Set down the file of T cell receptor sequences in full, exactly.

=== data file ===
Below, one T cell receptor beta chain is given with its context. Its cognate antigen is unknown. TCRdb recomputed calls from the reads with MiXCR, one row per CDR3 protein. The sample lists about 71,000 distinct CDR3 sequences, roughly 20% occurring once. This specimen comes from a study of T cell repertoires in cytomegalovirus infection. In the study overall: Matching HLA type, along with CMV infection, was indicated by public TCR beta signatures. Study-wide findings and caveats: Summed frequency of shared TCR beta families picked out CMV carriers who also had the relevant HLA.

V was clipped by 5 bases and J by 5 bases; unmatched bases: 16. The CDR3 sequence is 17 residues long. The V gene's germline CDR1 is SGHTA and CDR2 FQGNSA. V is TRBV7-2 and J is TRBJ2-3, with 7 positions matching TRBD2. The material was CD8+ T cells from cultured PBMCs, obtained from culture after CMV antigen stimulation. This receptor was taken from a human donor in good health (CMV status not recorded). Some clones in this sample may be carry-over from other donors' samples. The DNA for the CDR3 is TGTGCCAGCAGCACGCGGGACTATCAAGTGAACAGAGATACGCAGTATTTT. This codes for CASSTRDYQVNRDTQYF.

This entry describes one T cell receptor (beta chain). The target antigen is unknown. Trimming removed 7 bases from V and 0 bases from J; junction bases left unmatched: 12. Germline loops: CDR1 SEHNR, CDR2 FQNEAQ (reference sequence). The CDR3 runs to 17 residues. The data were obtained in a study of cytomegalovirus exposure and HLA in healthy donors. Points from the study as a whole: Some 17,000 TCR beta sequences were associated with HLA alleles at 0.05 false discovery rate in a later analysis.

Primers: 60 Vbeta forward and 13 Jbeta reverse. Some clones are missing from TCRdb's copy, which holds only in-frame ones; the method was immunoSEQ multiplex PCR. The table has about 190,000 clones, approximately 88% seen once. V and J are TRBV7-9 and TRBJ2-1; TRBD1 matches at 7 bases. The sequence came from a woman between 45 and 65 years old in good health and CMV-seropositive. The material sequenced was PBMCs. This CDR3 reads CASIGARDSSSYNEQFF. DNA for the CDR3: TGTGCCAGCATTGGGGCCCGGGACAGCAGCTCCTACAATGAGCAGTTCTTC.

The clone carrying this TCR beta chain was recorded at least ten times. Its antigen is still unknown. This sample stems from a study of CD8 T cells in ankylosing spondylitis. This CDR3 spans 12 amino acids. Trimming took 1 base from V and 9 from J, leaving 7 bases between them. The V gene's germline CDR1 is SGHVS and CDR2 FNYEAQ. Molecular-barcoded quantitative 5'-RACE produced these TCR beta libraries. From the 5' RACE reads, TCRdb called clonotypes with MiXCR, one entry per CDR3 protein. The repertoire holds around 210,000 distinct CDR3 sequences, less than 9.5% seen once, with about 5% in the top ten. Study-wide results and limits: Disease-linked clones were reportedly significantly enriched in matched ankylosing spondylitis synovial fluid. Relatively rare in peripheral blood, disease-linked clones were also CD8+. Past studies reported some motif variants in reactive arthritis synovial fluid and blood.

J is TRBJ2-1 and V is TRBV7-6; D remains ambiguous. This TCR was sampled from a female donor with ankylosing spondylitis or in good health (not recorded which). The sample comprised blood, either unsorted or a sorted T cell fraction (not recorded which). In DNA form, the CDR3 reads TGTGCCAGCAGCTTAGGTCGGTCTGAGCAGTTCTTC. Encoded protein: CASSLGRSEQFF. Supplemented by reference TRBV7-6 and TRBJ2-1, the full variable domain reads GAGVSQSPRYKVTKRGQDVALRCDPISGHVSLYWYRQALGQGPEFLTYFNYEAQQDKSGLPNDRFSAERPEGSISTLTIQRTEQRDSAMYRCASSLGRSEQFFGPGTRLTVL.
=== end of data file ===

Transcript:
Below, one T cell receptor beta chain is given with its context. Its cognate antigen is unknown. TCRdb recomputed calls from the reads with MiXCR, one row per CDR3 protein. The sample lists about 71,000 distinct CDR3 sequences, roughly 20% occurring once. This specimen comes from a study of T cell repertoires in cytomegalovirus infection. In the study overall: Matching HLA type, along with CMV infection, was indicated by public TCR beta signatures. Study-wide findings and caveats: Summed frequency of shared TCR beta families picked out CMV carriers who also had the relevant HLA.

V was clipped by 5 bases and J by 5 bases; unmatched bases: 16. The CDR3 sequence is 17 residues long. The V gene's germline CDR1 is SGHTA and CDR2 FQGNSA. V is TRBV7-2 and J is TRBJ2-3, with 7 positions matching TRBD2. The material was CD8+ T cells from cultured PBMCs, obtained from culture after CMV antigen stimulation. This receptor was taken from a human donor in good health (CMV status not recorded). Some clones in this sample may be carry-over from other donors' samples. The DNA for the CDR3 is TGTGCCAGCAGCACGCGGGACTATCAAGTGAACAGAGATACGCAGTATTTT. This codes for CASSTRDYQVNRDTQYF.

This entry describes one T cell receptor (beta chain). The target antigen is unknown. Trimming removed 7 bases from V and 0 bases from J; junction bases left unmatched: 12. Germline loops: CDR1 SEHNR, CDR2 FQNEAQ (reference sequence). The CDR3 runs to 17 residues. The data were obtained in a study of cytomegalovirus exposure and HLA in healthy donors. Points from the study as a whole: Some 17,000 TCR beta sequences were associated with HLA alleles at 0.05 false discovery rate in a later analysis.

Primers: 60 Vbeta forward and 13 Jbeta reverse. Some clones are missing from TCRdb's copy, which holds only in-frame ones; the method was immunoSEQ multiplex PCR. The table has about 190,000 clones, approximately 88% seen once. V and J are TRBV7-9 and TRBJ2-1; TRBD1 matches at 7 bases. The sequence came from a woman between 45 and 65 years old in good health and CMV-seropositive. The material sequenced was PBMCs. This CDR3 reads CASIGARDSSSYNEQFF. DNA for the CDR3: TGTGCCAGCATTGGGGCCCGGGACAGCAGCTCCTACAATGAGCAGTTCTTC.

The clone carrying this TCR beta chain was recorded at least ten times. Its antigen is still unknown. This sample stems from a study of CD8 T cells in ankylosing spondylitis. This CDR3 spans 12 amino acids. Trimming took 1 base from V and 9 from J, leaving 7 bases between them. The V gene's germline CDR1 is SGHVS and CDR2 FNYEAQ. Molecular-barcoded quantitative 5'-RACE produced these TCR beta libraries. From the 5' RACE reads, TCRdb called clonotypes with MiXCR, one entry per CDR3 protein. The repertoire holds around 210,000 distinct CDR3 sequences, less than 9.5% seen once, with about 5% in the top ten. Study-wide results and limits: Disease-linked clones were reportedly significantly enriched in matched ankylosing spondylitis synovial fluid. Relatively rare in peripheral blood, disease-linked clones were also CD8+. Past studies reported some motif variants in reactive arthritis synovial fluid and blood.

J is TRBJ2-1 and V is TRBV7-6; D remains ambiguous. This TCR was sampled from a female donor with ankylosing spondylitis or in good health (not recorded which). The sample comprised blood, either unsorted or a sorted T cell fraction (not recorded which). In DNA form, the CDR3 reads TGTGCCAGCAGCTTAGGTCGGTCTGAGCAGTTCTTC. Encoded protein: CASSLGRSEQFF. Supplemented by reference TRBV7-6 and TRBJ2-1, the full variable domain reads GAGVSQSPRYKVTKRGQDVALRCDPISGHVSLYWYRQALGQGPEFLTYFNYEAQQDKSGLPNDRFSAERPEGSISTLTIQRTEQRDSAMYRCASSLGRSEQFFGPGTRLTVL.